What Does “Harm Reduction” Really Look Like?

What do you think when you hear the term harm reduction? Many people envision needle exchange sites in places like Vancouver’s downtown eastside. However, harm reduction applies to many issues outside of drug and alcohol abuse. Originally, harm reduction was a concept developed in response to the HIV/AIDS crisis in the 1980s. Harm Reduction can be represented in many ways. For example, offering safe injection sites to reduce frequency of drug overdoses, providing condoms to reduce sexually transmitted infections, and reducing salt content in our food to lower blood pressure. The list goes on. Isn’t this what much of health is about? Reducing harm and preventing future problems.

What is Harm Reduction?

In addiction treatment, commonly known harm reduction methods include needle exchanges and safe injection sites. Many criticisms surround this group of practices. We often hear things like “these programs don’t help addicts achieve recovery or abstinence” or “harm reduction encourages individuals to experiment with and maintain drug use”. Would it surprise you that other common programs such as “abstinence-based programs” are also technically harm reduction methods? It’s true. How so? Because abstinence-based programs are also concerned in reducing harms to one self, just through different means. In fact, harm reduction shares principles very similar to other commonly used addiction treatment programs: individualism, inclusion, pragmatism, and emancipation.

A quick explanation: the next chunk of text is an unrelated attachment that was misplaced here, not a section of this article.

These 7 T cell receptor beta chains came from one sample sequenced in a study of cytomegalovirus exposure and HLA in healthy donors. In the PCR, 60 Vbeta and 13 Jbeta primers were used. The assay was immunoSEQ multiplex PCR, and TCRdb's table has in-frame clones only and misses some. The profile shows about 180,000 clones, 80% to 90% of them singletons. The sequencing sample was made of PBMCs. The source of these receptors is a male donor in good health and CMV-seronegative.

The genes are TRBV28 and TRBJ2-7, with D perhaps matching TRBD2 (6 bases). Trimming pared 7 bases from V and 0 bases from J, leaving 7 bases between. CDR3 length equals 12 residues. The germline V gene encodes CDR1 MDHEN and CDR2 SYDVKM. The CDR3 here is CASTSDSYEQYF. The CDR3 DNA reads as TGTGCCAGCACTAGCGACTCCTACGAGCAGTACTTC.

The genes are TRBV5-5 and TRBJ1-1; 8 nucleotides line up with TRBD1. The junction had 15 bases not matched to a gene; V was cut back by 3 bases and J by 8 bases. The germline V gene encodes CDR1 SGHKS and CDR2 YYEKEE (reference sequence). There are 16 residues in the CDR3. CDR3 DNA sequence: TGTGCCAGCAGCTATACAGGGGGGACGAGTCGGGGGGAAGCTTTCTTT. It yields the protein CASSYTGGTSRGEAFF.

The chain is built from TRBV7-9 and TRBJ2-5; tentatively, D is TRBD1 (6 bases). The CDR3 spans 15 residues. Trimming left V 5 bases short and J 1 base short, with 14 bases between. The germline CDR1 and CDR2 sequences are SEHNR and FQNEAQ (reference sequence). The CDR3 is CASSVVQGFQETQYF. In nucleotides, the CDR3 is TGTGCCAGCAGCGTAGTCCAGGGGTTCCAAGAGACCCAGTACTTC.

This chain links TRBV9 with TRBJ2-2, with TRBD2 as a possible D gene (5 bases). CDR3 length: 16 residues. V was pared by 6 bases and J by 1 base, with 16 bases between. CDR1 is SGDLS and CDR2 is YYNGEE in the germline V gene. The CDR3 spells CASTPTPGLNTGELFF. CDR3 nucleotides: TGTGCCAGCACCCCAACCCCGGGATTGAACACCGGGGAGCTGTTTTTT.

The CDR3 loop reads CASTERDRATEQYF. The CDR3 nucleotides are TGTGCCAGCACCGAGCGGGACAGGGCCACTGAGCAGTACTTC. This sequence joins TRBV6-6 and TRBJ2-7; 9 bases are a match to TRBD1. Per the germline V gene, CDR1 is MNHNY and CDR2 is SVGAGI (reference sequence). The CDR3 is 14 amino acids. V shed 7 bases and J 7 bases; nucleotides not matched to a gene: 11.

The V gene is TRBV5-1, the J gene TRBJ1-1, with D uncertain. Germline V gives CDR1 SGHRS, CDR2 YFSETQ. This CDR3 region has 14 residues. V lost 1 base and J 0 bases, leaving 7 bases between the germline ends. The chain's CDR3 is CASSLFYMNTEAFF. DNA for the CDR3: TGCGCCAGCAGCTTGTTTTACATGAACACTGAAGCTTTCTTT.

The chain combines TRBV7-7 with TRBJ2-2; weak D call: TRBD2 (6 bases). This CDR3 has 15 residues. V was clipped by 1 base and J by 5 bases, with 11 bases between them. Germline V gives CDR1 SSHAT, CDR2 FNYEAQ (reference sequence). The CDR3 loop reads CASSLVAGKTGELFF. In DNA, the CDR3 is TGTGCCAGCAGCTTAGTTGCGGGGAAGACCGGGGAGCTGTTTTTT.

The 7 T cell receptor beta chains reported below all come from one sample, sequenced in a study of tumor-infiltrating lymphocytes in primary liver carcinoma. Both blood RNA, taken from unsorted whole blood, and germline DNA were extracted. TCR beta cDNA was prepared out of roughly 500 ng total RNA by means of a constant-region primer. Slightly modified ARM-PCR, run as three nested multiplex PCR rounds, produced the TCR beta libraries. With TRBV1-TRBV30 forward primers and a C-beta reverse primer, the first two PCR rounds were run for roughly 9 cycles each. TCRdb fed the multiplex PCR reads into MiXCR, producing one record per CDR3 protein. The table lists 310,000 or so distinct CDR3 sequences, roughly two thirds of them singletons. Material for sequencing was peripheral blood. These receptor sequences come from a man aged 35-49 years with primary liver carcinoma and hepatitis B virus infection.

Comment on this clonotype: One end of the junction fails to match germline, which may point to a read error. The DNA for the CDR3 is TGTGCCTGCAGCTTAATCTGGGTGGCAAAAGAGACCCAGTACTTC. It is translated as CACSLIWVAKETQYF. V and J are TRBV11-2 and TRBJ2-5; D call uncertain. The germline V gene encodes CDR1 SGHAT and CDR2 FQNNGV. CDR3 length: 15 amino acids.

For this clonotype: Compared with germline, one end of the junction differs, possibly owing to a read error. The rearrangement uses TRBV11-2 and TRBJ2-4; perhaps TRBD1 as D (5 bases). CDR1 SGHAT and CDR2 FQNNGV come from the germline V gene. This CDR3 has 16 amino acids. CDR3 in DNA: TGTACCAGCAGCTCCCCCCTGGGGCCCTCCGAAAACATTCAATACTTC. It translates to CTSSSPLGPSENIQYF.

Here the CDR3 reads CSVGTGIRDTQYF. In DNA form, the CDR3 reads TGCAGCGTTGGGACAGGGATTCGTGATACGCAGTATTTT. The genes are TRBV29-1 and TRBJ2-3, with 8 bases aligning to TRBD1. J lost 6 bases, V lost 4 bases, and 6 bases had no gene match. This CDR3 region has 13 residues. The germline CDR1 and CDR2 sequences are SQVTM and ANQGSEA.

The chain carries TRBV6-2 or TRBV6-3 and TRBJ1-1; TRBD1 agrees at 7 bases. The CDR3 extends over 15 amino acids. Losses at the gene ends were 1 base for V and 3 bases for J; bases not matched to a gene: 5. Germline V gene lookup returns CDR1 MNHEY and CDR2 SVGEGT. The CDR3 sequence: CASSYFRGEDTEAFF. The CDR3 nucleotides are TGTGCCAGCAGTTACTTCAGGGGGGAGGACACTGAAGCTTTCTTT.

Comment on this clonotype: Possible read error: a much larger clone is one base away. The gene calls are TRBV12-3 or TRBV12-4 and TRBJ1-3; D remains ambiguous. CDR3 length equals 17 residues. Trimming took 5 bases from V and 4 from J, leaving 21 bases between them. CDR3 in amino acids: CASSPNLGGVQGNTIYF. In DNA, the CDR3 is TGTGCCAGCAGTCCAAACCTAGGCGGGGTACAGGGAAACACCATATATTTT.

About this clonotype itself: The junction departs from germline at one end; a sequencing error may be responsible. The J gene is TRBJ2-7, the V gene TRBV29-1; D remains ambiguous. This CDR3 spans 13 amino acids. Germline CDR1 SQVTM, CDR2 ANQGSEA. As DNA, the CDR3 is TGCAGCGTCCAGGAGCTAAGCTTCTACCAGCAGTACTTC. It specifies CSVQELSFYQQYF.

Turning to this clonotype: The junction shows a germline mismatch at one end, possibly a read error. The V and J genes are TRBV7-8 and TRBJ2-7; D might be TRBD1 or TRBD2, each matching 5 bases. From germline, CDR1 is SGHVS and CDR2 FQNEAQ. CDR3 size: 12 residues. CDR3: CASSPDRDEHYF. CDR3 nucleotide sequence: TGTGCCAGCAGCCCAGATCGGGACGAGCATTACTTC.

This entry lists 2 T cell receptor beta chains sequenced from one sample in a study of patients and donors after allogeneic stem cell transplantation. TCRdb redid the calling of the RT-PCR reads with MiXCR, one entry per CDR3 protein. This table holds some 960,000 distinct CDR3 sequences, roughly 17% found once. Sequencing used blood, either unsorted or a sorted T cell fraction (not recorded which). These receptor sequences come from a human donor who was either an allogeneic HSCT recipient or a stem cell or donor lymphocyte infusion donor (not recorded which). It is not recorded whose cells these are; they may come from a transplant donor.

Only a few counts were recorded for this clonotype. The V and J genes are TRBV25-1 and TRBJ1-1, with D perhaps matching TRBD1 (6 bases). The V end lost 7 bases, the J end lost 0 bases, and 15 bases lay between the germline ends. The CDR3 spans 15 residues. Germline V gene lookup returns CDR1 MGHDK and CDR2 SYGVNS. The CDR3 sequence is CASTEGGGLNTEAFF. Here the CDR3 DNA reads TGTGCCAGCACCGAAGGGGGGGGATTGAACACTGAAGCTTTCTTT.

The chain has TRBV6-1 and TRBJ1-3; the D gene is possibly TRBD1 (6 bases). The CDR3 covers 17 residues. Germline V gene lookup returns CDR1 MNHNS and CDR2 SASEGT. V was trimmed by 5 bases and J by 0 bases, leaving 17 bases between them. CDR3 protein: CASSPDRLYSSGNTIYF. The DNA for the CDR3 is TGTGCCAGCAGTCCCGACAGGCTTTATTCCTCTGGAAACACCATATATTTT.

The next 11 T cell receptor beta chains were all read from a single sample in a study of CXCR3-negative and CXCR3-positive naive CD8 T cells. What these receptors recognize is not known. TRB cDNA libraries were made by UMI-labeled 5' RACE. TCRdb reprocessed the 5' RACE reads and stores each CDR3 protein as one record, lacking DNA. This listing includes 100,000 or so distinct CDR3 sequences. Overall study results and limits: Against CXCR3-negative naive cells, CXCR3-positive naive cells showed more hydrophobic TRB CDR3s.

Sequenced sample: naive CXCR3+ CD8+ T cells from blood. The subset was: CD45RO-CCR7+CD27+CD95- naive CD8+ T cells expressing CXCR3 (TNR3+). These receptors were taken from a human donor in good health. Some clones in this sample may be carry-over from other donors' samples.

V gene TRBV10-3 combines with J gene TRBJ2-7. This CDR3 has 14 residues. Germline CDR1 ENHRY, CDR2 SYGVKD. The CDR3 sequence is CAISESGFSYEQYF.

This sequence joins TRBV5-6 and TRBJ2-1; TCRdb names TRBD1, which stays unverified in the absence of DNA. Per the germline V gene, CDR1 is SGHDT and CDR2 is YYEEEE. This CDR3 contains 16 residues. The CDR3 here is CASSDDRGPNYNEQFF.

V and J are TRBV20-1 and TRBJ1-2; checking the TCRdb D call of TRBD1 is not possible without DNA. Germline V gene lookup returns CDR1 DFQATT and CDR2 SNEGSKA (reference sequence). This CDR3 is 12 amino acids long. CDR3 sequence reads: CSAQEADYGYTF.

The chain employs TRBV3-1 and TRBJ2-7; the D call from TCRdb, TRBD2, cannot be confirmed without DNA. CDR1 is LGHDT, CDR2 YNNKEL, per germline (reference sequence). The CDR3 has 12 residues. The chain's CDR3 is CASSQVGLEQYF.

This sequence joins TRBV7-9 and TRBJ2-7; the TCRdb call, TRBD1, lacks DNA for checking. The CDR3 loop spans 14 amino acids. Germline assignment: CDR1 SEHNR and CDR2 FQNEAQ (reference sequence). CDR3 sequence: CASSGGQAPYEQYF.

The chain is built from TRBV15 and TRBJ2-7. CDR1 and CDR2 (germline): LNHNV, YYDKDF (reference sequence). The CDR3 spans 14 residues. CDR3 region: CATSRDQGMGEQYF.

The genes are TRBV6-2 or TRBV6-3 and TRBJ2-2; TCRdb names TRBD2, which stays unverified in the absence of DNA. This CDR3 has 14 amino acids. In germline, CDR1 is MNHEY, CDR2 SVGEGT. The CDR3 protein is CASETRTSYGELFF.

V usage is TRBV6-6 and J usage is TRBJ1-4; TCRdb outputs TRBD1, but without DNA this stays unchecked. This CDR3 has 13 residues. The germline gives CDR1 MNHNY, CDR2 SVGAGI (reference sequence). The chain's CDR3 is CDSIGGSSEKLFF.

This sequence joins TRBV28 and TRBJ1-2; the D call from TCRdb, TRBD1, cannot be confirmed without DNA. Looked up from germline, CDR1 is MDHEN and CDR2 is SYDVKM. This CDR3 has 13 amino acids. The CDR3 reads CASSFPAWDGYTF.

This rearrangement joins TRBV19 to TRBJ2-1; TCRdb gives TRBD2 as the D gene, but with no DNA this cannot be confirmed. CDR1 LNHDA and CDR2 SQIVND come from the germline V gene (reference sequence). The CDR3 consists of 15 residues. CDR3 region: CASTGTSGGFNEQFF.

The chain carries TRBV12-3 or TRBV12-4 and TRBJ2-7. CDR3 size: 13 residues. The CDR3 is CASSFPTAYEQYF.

Harm Reduction focuses on Human Rights and the Individual

A defining feature of Harm Reduction is its focus on human rights in individual drug use and national drug law and policy. It’s a human rights-based approach that directly opposes the Moral Model of addiction and, as a result, dismisses the Medical Model. Harm Reduction aims to lower vulnerability and risky behaviours associated with alcohol and drug use and a broad complex of personal and social factors underly people’s predispositions to risk. Its intentions are to improve public health, improve ‘public interest’, and employ programs that allow users to be free and responsible citizens. Treating drug users as sovereign citizens helps them internalize self control, autonomy, rationality, and other benefits received from low-risk methods of use. Harm reduction insists this initiative gives drug users the ability and willingness to act in ways advantageous to themselves and society.

The Potential Benefits of Harm Reduction

Thus the importance of harm reduction policies is their ability to empower drug users to gain control and change their lives through reducing crimes associated with illegal drug use and punishment. Recognizing a person’s rights is not the same as encouraging people to exercise it. Seeing drug use from this perspective can help society develop more compassion towards other, often stigmatized, human beings. It is their right to use substances and it also their right to receive services necessary to help them reduce or stop if requested. The rights of our own bodies should be prioritized and it is beneficial for our society to leave behind the practices that force us to regulate our bodies in certain ways determined by dominant institutions. Systems allowing us to take our own responsibility for our own bodies encourages a culture and society that sees addiction and other morally-viewed problems as a public health problem that needs the support and advocacy from others, plus personal accountability, in order to be successful.

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